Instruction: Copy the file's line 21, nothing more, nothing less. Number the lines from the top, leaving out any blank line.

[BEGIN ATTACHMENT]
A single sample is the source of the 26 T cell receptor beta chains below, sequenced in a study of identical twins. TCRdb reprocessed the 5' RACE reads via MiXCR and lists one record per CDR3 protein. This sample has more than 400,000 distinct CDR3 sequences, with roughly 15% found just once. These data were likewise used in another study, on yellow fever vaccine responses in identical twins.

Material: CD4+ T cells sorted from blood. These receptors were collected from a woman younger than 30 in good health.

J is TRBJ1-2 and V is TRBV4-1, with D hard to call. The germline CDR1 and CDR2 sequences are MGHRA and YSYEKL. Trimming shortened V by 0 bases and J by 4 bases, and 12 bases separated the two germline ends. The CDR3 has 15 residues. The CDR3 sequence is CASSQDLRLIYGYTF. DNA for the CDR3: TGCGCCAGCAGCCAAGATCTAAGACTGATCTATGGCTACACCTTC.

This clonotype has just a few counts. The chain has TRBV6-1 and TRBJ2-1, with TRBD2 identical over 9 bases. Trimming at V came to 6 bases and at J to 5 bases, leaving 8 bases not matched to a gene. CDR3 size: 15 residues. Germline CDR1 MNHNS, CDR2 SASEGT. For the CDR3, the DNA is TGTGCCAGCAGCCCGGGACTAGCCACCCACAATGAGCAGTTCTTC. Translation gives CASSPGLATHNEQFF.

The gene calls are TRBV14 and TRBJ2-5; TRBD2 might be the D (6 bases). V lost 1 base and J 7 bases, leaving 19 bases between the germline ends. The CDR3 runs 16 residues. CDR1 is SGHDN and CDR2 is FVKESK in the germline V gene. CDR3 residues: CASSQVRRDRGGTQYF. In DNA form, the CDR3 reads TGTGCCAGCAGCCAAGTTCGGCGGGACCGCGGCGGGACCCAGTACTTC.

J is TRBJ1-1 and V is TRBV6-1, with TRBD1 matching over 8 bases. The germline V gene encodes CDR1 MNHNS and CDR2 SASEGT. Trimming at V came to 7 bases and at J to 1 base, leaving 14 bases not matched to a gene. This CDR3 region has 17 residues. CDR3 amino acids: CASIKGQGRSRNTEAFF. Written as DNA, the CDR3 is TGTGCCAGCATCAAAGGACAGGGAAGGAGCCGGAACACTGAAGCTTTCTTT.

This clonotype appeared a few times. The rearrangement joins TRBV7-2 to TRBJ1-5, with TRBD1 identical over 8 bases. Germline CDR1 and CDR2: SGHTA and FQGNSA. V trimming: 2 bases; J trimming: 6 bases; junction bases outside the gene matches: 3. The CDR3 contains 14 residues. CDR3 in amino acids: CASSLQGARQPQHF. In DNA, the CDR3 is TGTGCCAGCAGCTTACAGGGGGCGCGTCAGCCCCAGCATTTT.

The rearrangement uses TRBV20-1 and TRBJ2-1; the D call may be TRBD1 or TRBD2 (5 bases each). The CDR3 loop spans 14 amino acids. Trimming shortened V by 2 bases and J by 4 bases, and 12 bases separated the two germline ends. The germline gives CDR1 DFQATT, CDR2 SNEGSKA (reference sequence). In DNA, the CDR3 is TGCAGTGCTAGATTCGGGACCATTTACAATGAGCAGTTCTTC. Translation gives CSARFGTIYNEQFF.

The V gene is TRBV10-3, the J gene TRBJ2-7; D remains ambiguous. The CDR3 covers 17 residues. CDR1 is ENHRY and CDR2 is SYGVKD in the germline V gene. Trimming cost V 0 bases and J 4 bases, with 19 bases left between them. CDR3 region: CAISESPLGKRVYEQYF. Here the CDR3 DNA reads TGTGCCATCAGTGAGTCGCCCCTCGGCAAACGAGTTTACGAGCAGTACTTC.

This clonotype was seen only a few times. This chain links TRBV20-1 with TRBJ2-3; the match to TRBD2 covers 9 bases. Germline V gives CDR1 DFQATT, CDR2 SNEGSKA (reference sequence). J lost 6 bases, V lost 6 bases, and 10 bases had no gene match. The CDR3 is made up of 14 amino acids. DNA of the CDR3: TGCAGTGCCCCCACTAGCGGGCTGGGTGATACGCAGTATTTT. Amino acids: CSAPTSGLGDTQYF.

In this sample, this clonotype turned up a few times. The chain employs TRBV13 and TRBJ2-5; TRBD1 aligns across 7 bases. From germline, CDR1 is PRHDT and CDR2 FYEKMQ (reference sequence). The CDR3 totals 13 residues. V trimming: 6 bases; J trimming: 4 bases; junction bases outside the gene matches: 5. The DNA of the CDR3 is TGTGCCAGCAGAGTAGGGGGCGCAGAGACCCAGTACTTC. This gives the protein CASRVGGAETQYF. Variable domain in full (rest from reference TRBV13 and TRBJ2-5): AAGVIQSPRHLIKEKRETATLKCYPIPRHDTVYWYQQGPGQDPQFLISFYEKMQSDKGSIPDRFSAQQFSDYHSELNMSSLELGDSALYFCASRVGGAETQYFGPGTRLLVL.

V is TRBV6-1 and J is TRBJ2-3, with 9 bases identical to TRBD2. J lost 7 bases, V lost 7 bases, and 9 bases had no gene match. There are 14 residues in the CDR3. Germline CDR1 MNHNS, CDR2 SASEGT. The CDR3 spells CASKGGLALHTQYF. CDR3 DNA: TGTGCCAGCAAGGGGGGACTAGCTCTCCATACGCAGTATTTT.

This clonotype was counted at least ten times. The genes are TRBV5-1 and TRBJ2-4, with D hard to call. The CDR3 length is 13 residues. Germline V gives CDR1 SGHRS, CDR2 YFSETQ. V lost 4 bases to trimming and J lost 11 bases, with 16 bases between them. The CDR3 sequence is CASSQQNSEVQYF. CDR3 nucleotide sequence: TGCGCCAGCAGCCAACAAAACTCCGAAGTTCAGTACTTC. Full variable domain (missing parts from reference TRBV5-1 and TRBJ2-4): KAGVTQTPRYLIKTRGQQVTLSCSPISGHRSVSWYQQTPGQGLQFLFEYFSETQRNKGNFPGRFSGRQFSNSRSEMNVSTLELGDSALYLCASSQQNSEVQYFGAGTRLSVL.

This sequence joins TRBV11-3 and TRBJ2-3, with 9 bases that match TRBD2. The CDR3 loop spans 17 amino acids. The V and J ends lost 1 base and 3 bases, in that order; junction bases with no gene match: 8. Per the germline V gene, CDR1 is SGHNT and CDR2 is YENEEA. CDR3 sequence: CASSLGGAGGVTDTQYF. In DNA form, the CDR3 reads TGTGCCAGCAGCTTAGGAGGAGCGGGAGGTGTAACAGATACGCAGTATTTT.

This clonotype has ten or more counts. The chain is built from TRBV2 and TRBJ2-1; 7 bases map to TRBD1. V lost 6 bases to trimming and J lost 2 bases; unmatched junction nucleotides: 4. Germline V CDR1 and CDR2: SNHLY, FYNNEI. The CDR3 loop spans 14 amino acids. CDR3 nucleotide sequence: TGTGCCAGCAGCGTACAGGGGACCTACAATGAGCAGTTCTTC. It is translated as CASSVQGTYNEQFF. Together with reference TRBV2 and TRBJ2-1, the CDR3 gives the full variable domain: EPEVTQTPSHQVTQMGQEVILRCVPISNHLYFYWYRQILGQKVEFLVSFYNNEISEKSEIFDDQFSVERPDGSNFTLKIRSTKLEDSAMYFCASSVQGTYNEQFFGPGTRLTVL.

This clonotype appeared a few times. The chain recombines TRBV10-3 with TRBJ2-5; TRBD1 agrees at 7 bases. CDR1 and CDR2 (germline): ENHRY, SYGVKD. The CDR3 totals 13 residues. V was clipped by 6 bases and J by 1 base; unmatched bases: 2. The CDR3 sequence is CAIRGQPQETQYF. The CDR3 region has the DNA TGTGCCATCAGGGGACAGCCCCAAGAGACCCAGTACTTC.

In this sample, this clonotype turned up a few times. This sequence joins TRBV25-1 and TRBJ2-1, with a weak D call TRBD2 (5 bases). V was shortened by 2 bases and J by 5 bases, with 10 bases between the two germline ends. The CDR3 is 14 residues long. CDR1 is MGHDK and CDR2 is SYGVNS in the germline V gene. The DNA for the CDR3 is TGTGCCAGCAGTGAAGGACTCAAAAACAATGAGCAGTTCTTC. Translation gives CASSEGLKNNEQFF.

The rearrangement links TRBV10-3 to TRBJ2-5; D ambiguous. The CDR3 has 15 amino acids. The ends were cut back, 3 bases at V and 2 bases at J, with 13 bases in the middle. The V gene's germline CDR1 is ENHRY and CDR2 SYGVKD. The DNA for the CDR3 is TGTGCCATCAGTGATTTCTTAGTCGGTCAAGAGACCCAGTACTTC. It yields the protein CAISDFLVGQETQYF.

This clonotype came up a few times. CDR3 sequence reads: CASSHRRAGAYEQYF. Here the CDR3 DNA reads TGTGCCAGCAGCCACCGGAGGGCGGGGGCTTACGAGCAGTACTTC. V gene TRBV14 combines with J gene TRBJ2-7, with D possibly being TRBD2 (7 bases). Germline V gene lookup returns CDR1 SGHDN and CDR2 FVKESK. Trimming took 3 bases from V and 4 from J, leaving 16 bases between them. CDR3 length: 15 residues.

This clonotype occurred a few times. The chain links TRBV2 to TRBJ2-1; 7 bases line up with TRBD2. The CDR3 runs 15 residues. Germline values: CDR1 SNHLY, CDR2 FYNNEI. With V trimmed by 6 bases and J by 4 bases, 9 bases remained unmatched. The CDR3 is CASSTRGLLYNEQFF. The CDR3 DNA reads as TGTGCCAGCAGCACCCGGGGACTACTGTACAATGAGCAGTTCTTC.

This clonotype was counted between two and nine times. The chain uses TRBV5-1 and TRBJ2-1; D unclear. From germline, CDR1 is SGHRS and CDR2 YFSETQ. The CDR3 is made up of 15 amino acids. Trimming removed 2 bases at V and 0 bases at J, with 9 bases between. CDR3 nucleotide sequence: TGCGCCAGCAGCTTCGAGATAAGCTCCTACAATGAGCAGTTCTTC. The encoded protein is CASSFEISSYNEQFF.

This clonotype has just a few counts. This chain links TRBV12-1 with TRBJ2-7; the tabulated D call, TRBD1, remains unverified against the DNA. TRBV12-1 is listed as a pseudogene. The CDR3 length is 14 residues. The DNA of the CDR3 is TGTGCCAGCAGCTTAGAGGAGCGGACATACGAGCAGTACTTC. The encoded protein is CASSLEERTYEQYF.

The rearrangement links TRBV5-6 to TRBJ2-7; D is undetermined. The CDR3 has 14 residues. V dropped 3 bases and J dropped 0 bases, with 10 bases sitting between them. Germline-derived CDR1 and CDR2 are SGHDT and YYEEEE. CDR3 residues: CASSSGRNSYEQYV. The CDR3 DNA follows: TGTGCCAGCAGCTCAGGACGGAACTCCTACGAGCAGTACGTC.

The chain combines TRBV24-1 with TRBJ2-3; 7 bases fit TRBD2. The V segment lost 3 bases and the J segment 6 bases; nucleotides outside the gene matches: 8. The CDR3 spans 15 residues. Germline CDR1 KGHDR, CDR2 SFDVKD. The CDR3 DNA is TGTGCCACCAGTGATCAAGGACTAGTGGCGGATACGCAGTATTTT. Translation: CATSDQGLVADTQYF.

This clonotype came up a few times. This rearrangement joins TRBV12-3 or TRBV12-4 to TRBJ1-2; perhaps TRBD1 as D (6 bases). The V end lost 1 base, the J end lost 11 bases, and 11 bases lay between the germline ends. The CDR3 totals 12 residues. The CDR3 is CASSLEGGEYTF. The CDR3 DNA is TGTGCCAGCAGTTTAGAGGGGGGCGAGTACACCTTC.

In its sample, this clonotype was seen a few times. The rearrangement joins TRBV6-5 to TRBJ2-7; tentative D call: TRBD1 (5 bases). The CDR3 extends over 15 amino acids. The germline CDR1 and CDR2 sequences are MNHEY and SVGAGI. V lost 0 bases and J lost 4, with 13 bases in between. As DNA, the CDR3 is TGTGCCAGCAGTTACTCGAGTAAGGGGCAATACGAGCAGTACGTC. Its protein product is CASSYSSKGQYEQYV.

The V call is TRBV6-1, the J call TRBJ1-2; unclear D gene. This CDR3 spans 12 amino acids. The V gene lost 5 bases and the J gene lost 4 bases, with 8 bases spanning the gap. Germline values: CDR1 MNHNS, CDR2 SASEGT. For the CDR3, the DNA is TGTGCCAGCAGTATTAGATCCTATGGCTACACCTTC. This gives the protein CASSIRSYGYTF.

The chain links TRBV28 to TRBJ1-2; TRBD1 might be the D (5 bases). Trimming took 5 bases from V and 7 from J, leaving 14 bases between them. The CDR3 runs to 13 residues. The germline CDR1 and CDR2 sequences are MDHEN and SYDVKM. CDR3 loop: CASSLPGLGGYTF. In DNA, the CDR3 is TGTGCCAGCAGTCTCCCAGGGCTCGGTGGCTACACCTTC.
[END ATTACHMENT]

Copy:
This clonotype was counted between two and nine times. The chain uses TRBV5-1 and TRBJ2-1; D unclear. From germline, CDR1 is SGHRS and CDR2 YFSETQ. The CDR3 is made up of 15 amino acids. Trimming removed 2 bases at V and 0 bases at J, with 9 bases between. CDR3 nucleotide sequence: TGCGCCAGCAGCTTCGAGATAAGCTCCTACAATGAGCAGTTCTTC. The encoded protein is CASSFEISSYNEQFF.